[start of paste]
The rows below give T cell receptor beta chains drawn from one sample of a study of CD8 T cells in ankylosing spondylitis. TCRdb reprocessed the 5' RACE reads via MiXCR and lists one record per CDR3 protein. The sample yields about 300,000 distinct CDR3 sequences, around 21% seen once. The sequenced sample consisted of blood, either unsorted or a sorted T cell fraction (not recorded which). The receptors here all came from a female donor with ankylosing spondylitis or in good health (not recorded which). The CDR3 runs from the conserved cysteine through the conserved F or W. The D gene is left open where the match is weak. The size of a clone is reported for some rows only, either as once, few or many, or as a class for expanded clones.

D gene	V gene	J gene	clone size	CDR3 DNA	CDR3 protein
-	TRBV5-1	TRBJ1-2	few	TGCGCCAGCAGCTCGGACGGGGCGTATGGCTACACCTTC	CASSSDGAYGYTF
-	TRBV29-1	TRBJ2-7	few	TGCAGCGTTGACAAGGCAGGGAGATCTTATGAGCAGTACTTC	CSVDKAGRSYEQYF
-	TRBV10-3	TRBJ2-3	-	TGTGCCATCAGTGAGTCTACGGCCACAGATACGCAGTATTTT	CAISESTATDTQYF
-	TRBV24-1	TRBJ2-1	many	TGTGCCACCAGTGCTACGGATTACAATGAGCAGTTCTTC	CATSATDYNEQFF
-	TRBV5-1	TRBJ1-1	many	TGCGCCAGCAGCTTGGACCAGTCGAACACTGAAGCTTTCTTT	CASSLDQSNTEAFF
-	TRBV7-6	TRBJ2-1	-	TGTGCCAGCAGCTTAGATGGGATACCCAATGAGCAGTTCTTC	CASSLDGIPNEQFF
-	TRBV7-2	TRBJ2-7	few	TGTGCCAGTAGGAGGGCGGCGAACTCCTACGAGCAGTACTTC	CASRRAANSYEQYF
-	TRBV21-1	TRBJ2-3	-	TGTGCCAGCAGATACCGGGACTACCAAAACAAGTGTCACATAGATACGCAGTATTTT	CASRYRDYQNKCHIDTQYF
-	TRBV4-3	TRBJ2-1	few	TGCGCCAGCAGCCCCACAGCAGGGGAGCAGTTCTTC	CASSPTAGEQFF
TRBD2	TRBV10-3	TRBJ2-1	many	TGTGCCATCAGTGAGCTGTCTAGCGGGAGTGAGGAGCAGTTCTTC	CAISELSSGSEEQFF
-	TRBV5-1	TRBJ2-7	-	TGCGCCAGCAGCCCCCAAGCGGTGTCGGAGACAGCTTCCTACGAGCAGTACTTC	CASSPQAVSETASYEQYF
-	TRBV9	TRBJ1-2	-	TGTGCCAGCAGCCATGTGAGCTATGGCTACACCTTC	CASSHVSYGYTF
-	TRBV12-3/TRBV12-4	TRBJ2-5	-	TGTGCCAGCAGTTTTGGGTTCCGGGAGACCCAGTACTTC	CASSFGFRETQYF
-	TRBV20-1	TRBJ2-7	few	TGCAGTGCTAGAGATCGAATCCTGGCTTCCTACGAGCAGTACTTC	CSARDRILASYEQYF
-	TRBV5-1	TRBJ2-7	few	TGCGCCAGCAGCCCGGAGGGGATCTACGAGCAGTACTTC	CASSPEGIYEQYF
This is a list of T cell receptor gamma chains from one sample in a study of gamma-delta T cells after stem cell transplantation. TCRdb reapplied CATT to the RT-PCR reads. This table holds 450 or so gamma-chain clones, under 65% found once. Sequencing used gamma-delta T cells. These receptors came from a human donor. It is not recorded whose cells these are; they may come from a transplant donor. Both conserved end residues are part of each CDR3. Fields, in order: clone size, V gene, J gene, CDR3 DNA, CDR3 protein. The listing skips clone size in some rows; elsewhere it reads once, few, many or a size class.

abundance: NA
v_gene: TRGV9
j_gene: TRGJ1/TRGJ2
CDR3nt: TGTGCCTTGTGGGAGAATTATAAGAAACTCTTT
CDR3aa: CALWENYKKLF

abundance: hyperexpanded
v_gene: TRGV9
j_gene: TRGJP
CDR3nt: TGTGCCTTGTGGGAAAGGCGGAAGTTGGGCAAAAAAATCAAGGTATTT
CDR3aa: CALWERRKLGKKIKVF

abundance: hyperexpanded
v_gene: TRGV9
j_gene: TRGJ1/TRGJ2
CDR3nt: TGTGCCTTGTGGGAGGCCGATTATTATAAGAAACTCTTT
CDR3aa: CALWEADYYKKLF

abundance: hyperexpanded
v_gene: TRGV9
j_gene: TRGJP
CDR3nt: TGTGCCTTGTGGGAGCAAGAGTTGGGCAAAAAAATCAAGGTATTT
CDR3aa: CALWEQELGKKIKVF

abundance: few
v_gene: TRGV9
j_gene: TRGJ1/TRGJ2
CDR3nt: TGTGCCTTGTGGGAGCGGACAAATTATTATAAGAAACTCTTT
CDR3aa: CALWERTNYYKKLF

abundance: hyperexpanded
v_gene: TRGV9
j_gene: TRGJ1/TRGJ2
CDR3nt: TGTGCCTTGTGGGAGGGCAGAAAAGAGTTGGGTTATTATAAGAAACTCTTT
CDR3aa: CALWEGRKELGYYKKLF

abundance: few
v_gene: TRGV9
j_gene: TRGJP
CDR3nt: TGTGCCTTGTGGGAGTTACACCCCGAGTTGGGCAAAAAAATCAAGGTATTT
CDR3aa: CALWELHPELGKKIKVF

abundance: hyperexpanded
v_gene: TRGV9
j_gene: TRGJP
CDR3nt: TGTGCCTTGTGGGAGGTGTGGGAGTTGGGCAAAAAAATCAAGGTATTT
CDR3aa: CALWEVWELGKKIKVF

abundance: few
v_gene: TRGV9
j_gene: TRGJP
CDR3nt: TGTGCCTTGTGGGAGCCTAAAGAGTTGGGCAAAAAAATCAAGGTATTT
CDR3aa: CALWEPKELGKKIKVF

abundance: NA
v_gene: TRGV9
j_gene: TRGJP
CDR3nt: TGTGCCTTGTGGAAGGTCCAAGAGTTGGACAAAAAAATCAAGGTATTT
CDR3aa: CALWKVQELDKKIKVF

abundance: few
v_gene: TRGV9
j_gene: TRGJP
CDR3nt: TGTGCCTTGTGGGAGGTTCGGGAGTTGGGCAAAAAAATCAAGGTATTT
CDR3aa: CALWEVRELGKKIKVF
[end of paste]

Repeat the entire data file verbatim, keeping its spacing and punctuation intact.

The rows below give T cell receptor beta chains drawn from one sample of a study of CD8 T cells in ankylosing spondylitis. TCRdb reprocessed the 5' RACE reads via MiXCR and lists one record per CDR3 protein. The sample yields about 300,000 distinct CDR3 sequences, around 21% seen once. The sequenced sample consisted of blood, either unsorted or a sorted T cell fraction (not recorded which). The receptors here all came from a female donor with ankylosing spondylitis or in good health (not recorded which). The CDR3 runs from the conserved cysteine through the conserved F or W. The D gene is left open where the match is weak. The size of a clone is reported for some rows only, either as once, few or many, or as a class for expanded clones.

D gene	V gene	J gene	clone size	CDR3 DNA	CDR3 protein
-	TRBV5-1	TRBJ1-2	few	TGCGCCAGCAGCTCGGACGGGGCGTATGGCTACACCTTC	CASSSDGAYGYTF
-	TRBV29-1	TRBJ2-7	few	TGCAGCGTTGACAAGGCAGGGAGATCTTATGAGCAGTACTTC	CSVDKAGRSYEQYF
-	TRBV10-3	TRBJ2-3	-	TGTGCCATCAGTGAGTCTACGGCCACAGATACGCAGTATTTT	CAISESTATDTQYF
-	TRBV24-1	TRBJ2-1	many	TGTGCCACCAGTGCTACGGATTACAATGAGCAGTTCTTC	CATSATDYNEQFF
-	TRBV5-1	TRBJ1-1	many	TGCGCCAGCAGCTTGGACCAGTCGAACACTGAAGCTTTCTTT	CASSLDQSNTEAFF
-	TRBV7-6	TRBJ2-1	-	TGTGCCAGCAGCTTAGATGGGATACCCAATGAGCAGTTCTTC	CASSLDGIPNEQFF
-	TRBV7-2	TRBJ2-7	few	TGTGCCAGTAGGAGGGCGGCGAACTCCTACGAGCAGTACTTC	CASRRAANSYEQYF
-	TRBV21-1	TRBJ2-3	-	TGTGCCAGCAGATACCGGGACTACCAAAACAAGTGTCACATAGATACGCAGTATTTT	CASRYRDYQNKCHIDTQYF
-	TRBV4-3	TRBJ2-1	few	TGCGCCAGCAGCCCCACAGCAGGGGAGCAGTTCTTC	CASSPTAGEQFF
TRBD2	TRBV10-3	TRBJ2-1	many	TGTGCCATCAGTGAGCTGTCTAGCGGGAGTGAGGAGCAGTTCTTC	CAISELSSGSEEQFF
-	TRBV5-1	TRBJ2-7	-	TGCGCCAGCAGCCCCCAAGCGGTGTCGGAGACAGCTTCCTACGAGCAGTACTTC	CASSPQAVSETASYEQYF
-	TRBV9	TRBJ1-2	-	TGTGCCAGCAGCCATGTGAGCTATGGCTACACCTTC	CASSHVSYGYTF
-	TRBV12-3/TRBV12-4	TRBJ2-5	-	TGTGCCAGCAGTTTTGGGTTCCGGGAGACCCAGTACTTC	CASSFGFRETQYF
-	TRBV20-1	TRBJ2-7	few	TGCAGTGCTAGAGATCGAATCCTGGCTTCCTACGAGCAGTACTTC	CSARDRILASYEQYF
-	TRBV5-1	TRBJ2-7	few	TGCGCCAGCAGCCCGGAGGGGATCTACGAGCAGTACTTC	CASSPEGIYEQYF
This is a list of T cell receptor gamma chains from one sample in a study of gamma-delta T cells after stem cell transplantation. TCRdb reapplied CATT to the RT-PCR reads. This table holds 450 or so gamma-chain clones, under 65% found once. Sequencing used gamma-delta T cells. These receptors came from a human donor. It is not recorded whose cells these are; they may come from a transplant donor. Both conserved end residues are part of each CDR3. Fields, in order: clone size, V gene, J gene, CDR3 DNA, CDR3 protein. The listing skips clone size in some rows; elsewhere it reads once, few, many or a size class.

abundance: NA
v_gene: TRGV9
j_gene: TRGJ1/TRGJ2
CDR3nt: TGTGCCTTGTGGGAGAATTATAAGAAACTCTTT
CDR3aa: CALWENYKKLF

abundance: hyperexpanded
v_gene: TRGV9
j_gene: TRGJP
CDR3nt: TGTGCCTTGTGGGAAAGGCGGAAGTTGGGCAAAAAAATCAAGGTATTT
CDR3aa: CALWERRKLGKKIKVF

abundance: hyperexpanded
v_gene: TRGV9
j_gene: TRGJ1/TRGJ2
CDR3nt: TGTGCCTTGTGGGAGGCCGATTATTATAAGAAACTCTTT
CDR3aa: CALWEADYYKKLF

abundance: hyperexpanded
v_gene: TRGV9
j_gene: TRGJP
CDR3nt: TGTGCCTTGTGGGAGCAAGAGTTGGGCAAAAAAATCAAGGTATTT
CDR3aa: CALWEQELGKKIKVF

abundance: few
v_gene: TRGV9
j_gene: TRGJ1/TRGJ2
CDR3nt: TGTGCCTTGTGGGAGCGGACAAATTATTATAAGAAACTCTTT
CDR3aa: CALWERTNYYKKLF

abundance: hyperexpanded
v_gene: TRGV9
j_gene: TRGJ1/TRGJ2
CDR3nt: TGTGCCTTGTGGGAGGGCAGAAAAGAGTTGGGTTATTATAAGAAACTCTTT
CDR3aa: CALWEGRKELGYYKKLF

abundance: few
v_gene: TRGV9
j_gene: TRGJP
CDR3nt: TGTGCCTTGTGGGAGTTACACCCCGAGTTGGGCAAAAAAATCAAGGTATTT
CDR3aa: CALWELHPELGKKIKVF

abundance: hyperexpanded
v_gene: TRGV9
j_gene: TRGJP
CDR3nt: TGTGCCTTGTGGGAGGTGTGGGAGTTGGGCAAAAAAATCAAGGTATTT
CDR3aa: CALWEVWELGKKIKVF

abundance: few
v_gene: TRGV9
j_gene: TRGJP
CDR3nt: TGTGCCTTGTGGGAGCCTAAAGAGTTGGGCAAAAAAATCAAGGTATTT
CDR3aa: CALWEPKELGKKIKVF

abundance: NA
v_gene: TRGV9
j_gene: TRGJP
CDR3nt: TGTGCCTTGTGGAAGGTCCAAGAGTTGGACAAAAAAATCAAGGTATTT
CDR3aa: CALWKVQELDKKIKVF

abundance: few
v_gene: TRGV9
j_gene: TRGJP
CDR3nt: TGTGCCTTGTGGGAGGTTCGGGAGTTGGGCAAAAAAATCAAGGTATTT
CDR3aa: CALWEVRELGKKIKVF